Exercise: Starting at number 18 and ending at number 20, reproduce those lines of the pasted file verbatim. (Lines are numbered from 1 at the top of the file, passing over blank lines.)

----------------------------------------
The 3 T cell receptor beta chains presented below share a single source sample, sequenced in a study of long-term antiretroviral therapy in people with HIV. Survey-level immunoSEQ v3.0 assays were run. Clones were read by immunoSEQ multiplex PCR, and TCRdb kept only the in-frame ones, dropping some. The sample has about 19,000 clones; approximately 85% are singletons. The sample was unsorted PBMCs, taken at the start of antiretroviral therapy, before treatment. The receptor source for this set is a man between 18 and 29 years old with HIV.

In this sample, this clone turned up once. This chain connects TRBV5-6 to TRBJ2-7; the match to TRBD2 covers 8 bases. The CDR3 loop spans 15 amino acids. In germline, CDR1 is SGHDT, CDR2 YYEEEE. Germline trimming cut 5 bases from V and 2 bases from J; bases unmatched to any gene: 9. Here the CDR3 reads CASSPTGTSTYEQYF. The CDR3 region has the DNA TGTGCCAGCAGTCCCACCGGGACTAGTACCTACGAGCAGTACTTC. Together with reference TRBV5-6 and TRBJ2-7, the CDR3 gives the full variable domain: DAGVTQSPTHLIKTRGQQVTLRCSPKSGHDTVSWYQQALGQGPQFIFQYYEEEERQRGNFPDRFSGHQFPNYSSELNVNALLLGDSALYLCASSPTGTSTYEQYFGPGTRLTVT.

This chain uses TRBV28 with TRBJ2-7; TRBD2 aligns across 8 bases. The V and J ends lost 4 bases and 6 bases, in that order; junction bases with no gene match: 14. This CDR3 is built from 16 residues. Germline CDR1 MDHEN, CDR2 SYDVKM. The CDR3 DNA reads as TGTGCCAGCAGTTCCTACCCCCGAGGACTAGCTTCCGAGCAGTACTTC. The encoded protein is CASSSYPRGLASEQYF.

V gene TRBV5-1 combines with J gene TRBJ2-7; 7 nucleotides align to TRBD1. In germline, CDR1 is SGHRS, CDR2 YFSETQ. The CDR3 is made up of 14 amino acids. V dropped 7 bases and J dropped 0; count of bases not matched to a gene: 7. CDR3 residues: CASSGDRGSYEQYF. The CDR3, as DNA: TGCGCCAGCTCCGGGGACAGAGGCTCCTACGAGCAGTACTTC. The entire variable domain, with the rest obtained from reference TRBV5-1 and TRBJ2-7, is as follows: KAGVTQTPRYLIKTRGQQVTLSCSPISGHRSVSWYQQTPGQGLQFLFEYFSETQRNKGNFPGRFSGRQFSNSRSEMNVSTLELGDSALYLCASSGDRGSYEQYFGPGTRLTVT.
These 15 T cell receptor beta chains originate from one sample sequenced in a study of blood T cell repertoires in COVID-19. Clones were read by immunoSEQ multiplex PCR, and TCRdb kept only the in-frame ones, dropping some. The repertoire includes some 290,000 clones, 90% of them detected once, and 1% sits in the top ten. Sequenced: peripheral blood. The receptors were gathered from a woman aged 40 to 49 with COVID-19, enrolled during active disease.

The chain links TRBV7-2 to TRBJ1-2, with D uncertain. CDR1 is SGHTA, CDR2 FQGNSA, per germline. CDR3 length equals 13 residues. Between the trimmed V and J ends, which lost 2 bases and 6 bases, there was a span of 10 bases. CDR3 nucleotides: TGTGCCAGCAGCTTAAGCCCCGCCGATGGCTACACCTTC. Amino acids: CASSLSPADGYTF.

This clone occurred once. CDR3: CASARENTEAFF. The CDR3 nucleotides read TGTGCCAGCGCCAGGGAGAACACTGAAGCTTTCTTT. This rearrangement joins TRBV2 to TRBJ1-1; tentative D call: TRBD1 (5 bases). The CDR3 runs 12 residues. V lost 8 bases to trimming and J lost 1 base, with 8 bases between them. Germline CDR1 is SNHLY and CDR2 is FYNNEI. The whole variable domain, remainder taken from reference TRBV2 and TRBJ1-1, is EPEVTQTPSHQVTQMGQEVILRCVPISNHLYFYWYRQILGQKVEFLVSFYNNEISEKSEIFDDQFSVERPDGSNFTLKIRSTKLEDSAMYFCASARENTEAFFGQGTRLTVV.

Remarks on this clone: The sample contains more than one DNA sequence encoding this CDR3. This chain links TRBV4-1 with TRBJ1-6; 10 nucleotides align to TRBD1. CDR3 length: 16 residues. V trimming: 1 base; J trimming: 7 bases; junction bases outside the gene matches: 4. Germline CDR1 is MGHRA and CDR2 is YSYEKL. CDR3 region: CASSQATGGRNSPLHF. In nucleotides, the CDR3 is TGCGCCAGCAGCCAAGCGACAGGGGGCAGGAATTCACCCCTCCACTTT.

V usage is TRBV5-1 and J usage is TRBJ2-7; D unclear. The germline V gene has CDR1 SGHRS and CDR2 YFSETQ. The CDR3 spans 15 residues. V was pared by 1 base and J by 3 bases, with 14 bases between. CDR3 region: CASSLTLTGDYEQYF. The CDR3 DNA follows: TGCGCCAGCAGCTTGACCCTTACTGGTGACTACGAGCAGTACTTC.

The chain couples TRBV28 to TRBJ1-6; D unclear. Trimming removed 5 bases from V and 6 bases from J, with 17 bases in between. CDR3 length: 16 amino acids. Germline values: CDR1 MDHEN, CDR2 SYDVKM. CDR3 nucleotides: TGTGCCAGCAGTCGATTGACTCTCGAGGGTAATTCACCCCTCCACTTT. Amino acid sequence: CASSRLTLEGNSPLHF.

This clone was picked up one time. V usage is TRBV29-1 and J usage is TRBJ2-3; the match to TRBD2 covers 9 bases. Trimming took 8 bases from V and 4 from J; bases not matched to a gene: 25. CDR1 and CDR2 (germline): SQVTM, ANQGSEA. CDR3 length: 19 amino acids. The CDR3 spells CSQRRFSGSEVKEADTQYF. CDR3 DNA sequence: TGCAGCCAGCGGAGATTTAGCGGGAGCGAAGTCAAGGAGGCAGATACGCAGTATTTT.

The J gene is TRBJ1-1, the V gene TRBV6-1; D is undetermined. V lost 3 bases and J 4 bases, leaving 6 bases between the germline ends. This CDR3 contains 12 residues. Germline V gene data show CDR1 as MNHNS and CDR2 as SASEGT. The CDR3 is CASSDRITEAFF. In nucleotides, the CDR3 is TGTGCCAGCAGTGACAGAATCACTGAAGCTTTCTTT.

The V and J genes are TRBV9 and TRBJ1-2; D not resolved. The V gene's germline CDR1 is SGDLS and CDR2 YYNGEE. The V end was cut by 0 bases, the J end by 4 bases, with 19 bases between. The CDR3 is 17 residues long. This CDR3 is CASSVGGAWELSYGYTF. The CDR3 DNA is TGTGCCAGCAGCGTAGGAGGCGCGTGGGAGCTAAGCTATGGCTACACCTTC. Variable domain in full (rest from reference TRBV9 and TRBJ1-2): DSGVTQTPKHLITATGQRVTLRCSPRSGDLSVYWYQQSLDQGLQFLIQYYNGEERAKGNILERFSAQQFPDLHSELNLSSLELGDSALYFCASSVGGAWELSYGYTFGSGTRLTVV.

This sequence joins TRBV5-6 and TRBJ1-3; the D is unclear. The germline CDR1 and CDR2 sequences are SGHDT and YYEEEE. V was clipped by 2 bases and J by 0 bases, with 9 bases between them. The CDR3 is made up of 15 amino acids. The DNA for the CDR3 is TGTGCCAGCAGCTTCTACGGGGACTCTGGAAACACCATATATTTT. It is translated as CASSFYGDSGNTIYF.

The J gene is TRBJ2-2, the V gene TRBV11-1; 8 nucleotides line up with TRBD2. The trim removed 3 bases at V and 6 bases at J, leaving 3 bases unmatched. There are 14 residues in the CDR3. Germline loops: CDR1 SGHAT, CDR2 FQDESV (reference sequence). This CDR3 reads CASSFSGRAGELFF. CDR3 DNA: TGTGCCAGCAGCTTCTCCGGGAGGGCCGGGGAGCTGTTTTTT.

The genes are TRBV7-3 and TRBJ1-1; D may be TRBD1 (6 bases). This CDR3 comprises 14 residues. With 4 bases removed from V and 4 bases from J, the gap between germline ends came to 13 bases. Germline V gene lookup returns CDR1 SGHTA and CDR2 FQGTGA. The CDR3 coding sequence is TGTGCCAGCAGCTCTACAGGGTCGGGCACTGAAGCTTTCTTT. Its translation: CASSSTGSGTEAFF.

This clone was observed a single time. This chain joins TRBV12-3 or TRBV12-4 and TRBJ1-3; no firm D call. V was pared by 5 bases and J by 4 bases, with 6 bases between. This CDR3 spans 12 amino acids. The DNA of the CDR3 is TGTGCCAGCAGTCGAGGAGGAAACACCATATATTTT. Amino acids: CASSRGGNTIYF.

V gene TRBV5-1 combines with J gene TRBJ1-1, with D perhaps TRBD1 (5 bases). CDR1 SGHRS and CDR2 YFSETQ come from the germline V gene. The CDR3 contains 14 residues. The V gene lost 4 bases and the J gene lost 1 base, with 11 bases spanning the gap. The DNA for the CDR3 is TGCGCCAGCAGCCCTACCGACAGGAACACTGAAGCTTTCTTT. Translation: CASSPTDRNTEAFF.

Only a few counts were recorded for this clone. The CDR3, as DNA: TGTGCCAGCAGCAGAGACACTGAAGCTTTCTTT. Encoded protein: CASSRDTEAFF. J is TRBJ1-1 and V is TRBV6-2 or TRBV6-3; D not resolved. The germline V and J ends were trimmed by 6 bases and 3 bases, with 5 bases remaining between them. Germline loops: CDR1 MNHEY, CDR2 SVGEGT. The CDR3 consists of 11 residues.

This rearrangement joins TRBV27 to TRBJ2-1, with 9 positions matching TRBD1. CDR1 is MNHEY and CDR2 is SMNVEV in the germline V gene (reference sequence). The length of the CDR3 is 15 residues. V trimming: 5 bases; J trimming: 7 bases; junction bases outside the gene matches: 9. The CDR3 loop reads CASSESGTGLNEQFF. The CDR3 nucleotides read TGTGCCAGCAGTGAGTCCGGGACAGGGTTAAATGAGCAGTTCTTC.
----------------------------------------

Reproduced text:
V gene TRBV5-1 combines with J gene TRBJ1-1, with D perhaps TRBD1 (5 bases). CDR1 SGHRS and CDR2 YFSETQ come from the germline V gene. The CDR3 contains 14 residues. The V gene lost 4 bases and the J gene lost 1 base, with 11 bases spanning the gap. The DNA for the CDR3 is TGCGCCAGCAGCCCTACCGACAGGAACACTGAAGCTTTCTTT. Translation: CASSPTDRNTEAFF.

Only a few counts were recorded for this clone. The CDR3, as DNA: TGTGCCAGCAGCAGAGACACTGAAGCTTTCTTT. Encoded protein: CASSRDTEAFF. J is TRBJ1-1 and V is TRBV6-2 or TRBV6-3; D not resolved. The germline V and J ends were trimmed by 6 bases and 3 bases, with 5 bases remaining between them. Germline loops: CDR1 MNHEY, CDR2 SVGEGT. The CDR3 consists of 11 residues.

This rearrangement joins TRBV27 to TRBJ2-1, with 9 positions matching TRBD1. CDR1 is MNHEY and CDR2 is SMNVEV in the germline V gene (reference sequence). The length of the CDR3 is 15 residues. V trimming: 5 bases; J trimming: 7 bases; junction bases outside the gene matches: 9. The CDR3 loop reads CASSESGTGLNEQFF. The CDR3 nucleotides read TGTGCCAGCAGTGAGTCCGGGACAGGGTTAAATGAGCAGTTCTTC.